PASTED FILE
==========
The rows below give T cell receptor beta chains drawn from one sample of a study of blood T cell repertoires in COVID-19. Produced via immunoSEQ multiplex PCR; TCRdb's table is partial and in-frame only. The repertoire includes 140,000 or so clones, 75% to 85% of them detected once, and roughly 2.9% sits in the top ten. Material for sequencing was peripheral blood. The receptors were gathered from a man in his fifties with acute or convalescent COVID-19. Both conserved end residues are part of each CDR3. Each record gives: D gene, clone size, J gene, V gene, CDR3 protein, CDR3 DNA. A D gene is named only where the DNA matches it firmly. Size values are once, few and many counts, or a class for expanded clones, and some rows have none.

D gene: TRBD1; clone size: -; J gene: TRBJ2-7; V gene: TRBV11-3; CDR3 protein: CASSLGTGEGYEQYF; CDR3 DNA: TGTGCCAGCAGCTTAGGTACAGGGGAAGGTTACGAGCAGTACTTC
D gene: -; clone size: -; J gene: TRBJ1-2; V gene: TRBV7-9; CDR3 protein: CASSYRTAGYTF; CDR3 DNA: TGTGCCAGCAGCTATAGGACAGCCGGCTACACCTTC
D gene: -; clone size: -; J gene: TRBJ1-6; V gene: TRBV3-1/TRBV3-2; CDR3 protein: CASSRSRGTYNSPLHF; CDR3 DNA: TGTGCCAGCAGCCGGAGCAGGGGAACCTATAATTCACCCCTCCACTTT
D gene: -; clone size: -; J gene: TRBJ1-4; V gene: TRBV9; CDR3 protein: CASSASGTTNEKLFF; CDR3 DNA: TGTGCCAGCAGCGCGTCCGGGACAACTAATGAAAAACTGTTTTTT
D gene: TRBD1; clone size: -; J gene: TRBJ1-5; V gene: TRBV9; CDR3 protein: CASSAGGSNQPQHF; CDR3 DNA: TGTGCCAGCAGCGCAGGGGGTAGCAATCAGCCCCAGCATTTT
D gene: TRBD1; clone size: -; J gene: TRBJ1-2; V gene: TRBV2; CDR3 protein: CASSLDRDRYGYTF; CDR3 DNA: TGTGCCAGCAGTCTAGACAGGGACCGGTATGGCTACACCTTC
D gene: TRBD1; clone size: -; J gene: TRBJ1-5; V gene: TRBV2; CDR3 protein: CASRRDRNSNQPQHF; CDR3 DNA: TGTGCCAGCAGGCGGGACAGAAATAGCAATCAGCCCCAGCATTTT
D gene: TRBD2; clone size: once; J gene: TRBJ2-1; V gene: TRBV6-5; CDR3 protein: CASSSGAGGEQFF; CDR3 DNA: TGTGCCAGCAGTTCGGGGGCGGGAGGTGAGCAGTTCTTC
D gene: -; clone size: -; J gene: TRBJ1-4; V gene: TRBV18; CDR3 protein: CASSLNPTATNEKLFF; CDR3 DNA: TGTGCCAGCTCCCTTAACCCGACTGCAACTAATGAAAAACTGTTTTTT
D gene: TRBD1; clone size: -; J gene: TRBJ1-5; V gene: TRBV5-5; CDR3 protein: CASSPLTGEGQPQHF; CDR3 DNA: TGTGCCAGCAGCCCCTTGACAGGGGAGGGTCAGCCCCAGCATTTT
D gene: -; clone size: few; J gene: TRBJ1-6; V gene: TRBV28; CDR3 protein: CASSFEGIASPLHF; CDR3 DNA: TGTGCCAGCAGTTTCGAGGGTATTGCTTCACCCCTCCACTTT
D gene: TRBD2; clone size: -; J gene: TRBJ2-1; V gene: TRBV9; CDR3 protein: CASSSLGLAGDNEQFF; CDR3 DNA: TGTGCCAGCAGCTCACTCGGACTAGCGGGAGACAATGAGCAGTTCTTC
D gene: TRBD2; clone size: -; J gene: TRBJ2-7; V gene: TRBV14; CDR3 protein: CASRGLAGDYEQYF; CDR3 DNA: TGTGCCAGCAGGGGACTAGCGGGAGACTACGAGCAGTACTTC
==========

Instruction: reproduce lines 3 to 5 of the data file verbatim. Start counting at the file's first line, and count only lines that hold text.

D gene: -; clone size: -; J gene: TRBJ1-2; V gene: TRBV7-9; CDR3 protein: CASSYRTAGYTF; CDR3 DNA: TGTGCCAGCAGCTATAGGACAGCCGGCTACACCTTC
D gene: -; clone size: -; J gene: TRBJ1-6; V gene: TRBV3-1/TRBV3-2; CDR3 protein: CASSRSRGTYNSPLHF; CDR3 DNA: TGTGCCAGCAGCCGGAGCAGGGGAACCTATAATTCACCCCTCCACTTT
D gene: -; clone size: -; J gene: TRBJ1-4; V gene: TRBV9; CDR3 protein: CASSASGTTNEKLFF; CDR3 DNA: TGTGCCAGCAGCGCGTCCGGGACAACTAATGAAAAACTGTTTTTT